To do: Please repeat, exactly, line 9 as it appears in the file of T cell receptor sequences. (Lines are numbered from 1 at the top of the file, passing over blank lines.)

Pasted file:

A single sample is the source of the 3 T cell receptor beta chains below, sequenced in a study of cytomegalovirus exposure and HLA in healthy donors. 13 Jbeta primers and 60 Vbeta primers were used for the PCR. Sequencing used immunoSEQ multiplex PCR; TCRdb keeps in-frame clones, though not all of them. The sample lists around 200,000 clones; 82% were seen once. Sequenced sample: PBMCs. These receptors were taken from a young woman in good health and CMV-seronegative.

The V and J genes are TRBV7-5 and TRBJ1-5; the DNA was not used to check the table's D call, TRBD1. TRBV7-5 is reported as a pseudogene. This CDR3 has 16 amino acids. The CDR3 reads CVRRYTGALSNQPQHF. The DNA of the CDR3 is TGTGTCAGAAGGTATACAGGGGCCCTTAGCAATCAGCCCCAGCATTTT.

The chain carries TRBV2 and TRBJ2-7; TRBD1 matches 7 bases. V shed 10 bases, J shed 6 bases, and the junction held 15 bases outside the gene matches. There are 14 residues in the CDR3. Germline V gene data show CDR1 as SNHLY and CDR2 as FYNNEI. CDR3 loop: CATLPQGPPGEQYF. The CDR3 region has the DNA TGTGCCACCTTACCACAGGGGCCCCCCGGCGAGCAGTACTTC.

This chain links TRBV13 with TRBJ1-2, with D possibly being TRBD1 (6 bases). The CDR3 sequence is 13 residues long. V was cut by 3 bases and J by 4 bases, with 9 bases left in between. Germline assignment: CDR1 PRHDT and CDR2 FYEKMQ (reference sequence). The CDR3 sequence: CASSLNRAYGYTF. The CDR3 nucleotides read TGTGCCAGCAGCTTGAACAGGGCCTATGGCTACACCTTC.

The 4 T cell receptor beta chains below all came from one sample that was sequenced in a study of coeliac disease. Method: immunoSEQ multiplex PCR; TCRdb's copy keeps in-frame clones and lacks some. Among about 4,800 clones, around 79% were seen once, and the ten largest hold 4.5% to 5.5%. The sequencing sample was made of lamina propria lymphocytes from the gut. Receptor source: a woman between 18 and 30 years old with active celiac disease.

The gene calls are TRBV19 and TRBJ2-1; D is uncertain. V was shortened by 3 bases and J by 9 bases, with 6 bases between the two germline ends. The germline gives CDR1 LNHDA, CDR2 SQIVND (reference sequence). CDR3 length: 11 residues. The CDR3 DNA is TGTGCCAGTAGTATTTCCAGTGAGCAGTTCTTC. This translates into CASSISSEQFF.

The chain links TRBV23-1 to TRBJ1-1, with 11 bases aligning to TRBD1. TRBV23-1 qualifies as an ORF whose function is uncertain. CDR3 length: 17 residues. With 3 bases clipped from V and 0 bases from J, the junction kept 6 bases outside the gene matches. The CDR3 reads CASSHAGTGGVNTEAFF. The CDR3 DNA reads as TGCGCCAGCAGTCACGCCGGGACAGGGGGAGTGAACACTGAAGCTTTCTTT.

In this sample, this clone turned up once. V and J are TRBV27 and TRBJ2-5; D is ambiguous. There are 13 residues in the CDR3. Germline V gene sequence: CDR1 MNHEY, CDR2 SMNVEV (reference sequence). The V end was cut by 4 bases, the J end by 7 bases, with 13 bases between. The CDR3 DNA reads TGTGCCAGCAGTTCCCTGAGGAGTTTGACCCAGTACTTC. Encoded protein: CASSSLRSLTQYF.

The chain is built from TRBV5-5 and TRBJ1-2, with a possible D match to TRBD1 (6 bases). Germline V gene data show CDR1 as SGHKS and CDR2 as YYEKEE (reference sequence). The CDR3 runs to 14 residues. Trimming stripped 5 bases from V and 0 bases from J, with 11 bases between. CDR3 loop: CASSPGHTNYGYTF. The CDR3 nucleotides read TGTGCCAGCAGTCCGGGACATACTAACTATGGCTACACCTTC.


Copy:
The chain is built from TRBV5-5 and TRBJ1-2, with a possible D match to TRBD1 (6 bases). Germline V gene data show CDR1 as SGHKS and CDR2 as YYEKEE (reference sequence). The CDR3 runs to 14 residues. Trimming stripped 5 bases from V and 0 bases from J, with 11 bases between. CDR3 loop: CASSPGHTNYGYTF. The CDR3 nucleotides read TGTGCCAGCAGTCCGGGACATACTAACTATGGCTACACCTTC.